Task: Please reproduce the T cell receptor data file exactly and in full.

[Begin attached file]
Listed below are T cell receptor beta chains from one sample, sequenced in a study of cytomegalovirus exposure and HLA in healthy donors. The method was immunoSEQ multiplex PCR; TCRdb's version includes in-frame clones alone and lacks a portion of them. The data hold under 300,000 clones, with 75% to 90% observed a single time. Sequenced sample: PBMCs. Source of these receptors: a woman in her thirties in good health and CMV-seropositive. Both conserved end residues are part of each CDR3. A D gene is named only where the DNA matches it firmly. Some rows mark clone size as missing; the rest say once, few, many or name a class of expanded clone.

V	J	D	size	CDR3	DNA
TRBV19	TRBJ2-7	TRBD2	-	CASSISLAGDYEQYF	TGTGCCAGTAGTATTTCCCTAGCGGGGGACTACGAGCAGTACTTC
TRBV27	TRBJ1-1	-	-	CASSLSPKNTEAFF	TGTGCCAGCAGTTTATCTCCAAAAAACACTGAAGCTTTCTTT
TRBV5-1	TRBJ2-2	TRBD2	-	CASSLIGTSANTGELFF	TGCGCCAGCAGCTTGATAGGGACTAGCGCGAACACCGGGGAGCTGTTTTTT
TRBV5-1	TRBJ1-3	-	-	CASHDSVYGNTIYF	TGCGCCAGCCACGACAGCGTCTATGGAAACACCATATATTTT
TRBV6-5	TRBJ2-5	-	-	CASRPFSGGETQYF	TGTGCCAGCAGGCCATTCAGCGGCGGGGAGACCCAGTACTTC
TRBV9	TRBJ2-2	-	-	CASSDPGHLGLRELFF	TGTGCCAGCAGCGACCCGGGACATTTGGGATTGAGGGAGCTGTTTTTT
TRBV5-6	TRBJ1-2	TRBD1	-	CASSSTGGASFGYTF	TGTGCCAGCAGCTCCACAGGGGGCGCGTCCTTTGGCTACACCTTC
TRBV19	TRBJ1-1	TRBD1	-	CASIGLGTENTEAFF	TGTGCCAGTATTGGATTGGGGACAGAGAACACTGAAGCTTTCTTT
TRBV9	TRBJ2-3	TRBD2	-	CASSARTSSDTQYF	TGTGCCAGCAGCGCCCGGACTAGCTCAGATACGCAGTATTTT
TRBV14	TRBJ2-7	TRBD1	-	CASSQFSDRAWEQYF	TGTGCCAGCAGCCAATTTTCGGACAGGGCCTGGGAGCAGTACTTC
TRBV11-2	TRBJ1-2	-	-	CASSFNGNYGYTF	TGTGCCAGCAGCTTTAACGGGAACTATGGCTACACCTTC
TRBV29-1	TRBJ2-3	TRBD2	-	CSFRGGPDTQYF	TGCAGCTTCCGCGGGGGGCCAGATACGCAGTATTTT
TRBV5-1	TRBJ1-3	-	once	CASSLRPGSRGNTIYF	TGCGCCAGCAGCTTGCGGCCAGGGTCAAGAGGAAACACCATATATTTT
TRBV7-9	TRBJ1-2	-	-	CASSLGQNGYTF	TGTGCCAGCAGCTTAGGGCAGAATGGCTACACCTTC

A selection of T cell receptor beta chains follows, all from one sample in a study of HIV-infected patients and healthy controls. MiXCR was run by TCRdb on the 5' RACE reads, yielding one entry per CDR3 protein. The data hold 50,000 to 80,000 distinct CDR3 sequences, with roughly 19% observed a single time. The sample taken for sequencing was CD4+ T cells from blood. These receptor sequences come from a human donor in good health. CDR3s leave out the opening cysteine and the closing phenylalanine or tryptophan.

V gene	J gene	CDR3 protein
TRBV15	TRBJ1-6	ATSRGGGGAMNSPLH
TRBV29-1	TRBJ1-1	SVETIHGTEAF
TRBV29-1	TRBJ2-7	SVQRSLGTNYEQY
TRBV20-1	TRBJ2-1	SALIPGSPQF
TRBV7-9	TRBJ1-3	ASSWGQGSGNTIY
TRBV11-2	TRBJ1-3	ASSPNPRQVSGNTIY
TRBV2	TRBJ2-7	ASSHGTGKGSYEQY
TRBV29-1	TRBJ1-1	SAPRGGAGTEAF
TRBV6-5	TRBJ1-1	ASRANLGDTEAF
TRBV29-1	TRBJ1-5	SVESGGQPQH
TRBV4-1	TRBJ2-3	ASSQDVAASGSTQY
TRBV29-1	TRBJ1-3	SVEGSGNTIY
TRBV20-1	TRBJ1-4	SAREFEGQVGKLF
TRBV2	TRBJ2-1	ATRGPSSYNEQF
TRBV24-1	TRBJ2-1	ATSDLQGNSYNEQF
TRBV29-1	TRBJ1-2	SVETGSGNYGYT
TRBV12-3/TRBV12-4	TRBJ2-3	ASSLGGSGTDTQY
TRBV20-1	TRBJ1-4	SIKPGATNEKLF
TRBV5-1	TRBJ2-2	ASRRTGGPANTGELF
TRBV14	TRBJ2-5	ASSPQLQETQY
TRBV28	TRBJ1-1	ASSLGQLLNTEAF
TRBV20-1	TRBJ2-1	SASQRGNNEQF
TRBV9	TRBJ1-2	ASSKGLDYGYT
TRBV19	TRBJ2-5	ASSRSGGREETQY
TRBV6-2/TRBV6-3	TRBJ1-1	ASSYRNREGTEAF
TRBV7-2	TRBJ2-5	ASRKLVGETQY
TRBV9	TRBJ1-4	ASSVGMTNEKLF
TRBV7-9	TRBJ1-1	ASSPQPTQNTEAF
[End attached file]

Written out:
Listed below are T cell receptor beta chains from one sample, sequenced in a study of cytomegalovirus exposure and HLA in healthy donors. The method was immunoSEQ multiplex PCR; TCRdb's version includes in-frame clones alone and lacks a portion of them. The data hold under 300,000 clones, with 75% to 90% observed a single time. Sequenced sample: PBMCs. Source of these receptors: a woman in her thirties in good health and CMV-seropositive. Both conserved end residues are part of each CDR3. A D gene is named only where the DNA matches it firmly. Some rows mark clone size as missing; the rest say once, few, many or name a class of expanded clone.

V	J	D	size	CDR3	DNA
TRBV19	TRBJ2-7	TRBD2	-	CASSISLAGDYEQYF	TGTGCCAGTAGTATTTCCCTAGCGGGGGACTACGAGCAGTACTTC
TRBV27	TRBJ1-1	-	-	CASSLSPKNTEAFF	TGTGCCAGCAGTTTATCTCCAAAAAACACTGAAGCTTTCTTT
TRBV5-1	TRBJ2-2	TRBD2	-	CASSLIGTSANTGELFF	TGCGCCAGCAGCTTGATAGGGACTAGCGCGAACACCGGGGAGCTGTTTTTT
TRBV5-1	TRBJ1-3	-	-	CASHDSVYGNTIYF	TGCGCCAGCCACGACAGCGTCTATGGAAACACCATATATTTT
TRBV6-5	TRBJ2-5	-	-	CASRPFSGGETQYF	TGTGCCAGCAGGCCATTCAGCGGCGGGGAGACCCAGTACTTC
TRBV9	TRBJ2-2	-	-	CASSDPGHLGLRELFF	TGTGCCAGCAGCGACCCGGGACATTTGGGATTGAGGGAGCTGTTTTTT
TRBV5-6	TRBJ1-2	TRBD1	-	CASSSTGGASFGYTF	TGTGCCAGCAGCTCCACAGGGGGCGCGTCCTTTGGCTACACCTTC
TRBV19	TRBJ1-1	TRBD1	-	CASIGLGTENTEAFF	TGTGCCAGTATTGGATTGGGGACAGAGAACACTGAAGCTTTCTTT
TRBV9	TRBJ2-3	TRBD2	-	CASSARTSSDTQYF	TGTGCCAGCAGCGCCCGGACTAGCTCAGATACGCAGTATTTT
TRBV14	TRBJ2-7	TRBD1	-	CASSQFSDRAWEQYF	TGTGCCAGCAGCCAATTTTCGGACAGGGCCTGGGAGCAGTACTTC
TRBV11-2	TRBJ1-2	-	-	CASSFNGNYGYTF	TGTGCCAGCAGCTTTAACGGGAACTATGGCTACACCTTC
TRBV29-1	TRBJ2-3	TRBD2	-	CSFRGGPDTQYF	TGCAGCTTCCGCGGGGGGCCAGATACGCAGTATTTT
TRBV5-1	TRBJ1-3	-	once	CASSLRPGSRGNTIYF	TGCGCCAGCAGCTTGCGGCCAGGGTCAAGAGGAAACACCATATATTTT
TRBV7-9	TRBJ1-2	-	-	CASSLGQNGYTF	TGTGCCAGCAGCTTAGGGCAGAATGGCTACACCTTC

A selection of T cell receptor beta chains follows, all from one sample in a study of HIV-infected patients and healthy controls. MiXCR was run by TCRdb on the 5' RACE reads, yielding one entry per CDR3 protein. The data hold 50,000 to 80,000 distinct CDR3 sequences, with roughly 19% observed a single time. The sample taken for sequencing was CD4+ T cells from blood. These receptor sequences come from a human donor in good health. CDR3s leave out the opening cysteine and the closing phenylalanine or tryptophan.

V gene	J gene	CDR3 protein
TRBV15	TRBJ1-6	ATSRGGGGAMNSPLH
TRBV29-1	TRBJ1-1	SVETIHGTEAF
TRBV29-1	TRBJ2-7	SVQRSLGTNYEQY
TRBV20-1	TRBJ2-1	SALIPGSPQF
TRBV7-9	TRBJ1-3	ASSWGQGSGNTIY
TRBV11-2	TRBJ1-3	ASSPNPRQVSGNTIY
TRBV2	TRBJ2-7	ASSHGTGKGSYEQY
TRBV29-1	TRBJ1-1	SAPRGGAGTEAF
TRBV6-5	TRBJ1-1	ASRANLGDTEAF
TRBV29-1	TRBJ1-5	SVESGGQPQH
TRBV4-1	TRBJ2-3	ASSQDVAASGSTQY
TRBV29-1	TRBJ1-3	SVEGSGNTIY
TRBV20-1	TRBJ1-4	SAREFEGQVGKLF
TRBV2	TRBJ2-1	ATRGPSSYNEQF
TRBV24-1	TRBJ2-1	ATSDLQGNSYNEQF
TRBV29-1	TRBJ1-2	SVETGSGNYGYT
TRBV12-3/TRBV12-4	TRBJ2-3	ASSLGGSGTDTQY
TRBV20-1	TRBJ1-4	SIKPGATNEKLF
TRBV5-1	TRBJ2-2	ASRRTGGPANTGELF
TRBV14	TRBJ2-5	ASSPQLQETQY
TRBV28	TRBJ1-1	ASSLGQLLNTEAF
TRBV20-1	TRBJ2-1	SASQRGNNEQF
TRBV9	TRBJ1-2	ASSKGLDYGYT
TRBV19	TRBJ2-5	ASSRSGGREETQY
TRBV6-2/TRBV6-3	TRBJ1-1	ASSYRNREGTEAF
TRBV7-2	TRBJ2-5	ASRKLVGETQY
TRBV9	TRBJ1-4	ASSVGMTNEKLF
TRBV7-9	TRBJ1-1	ASSPQPTQNTEAF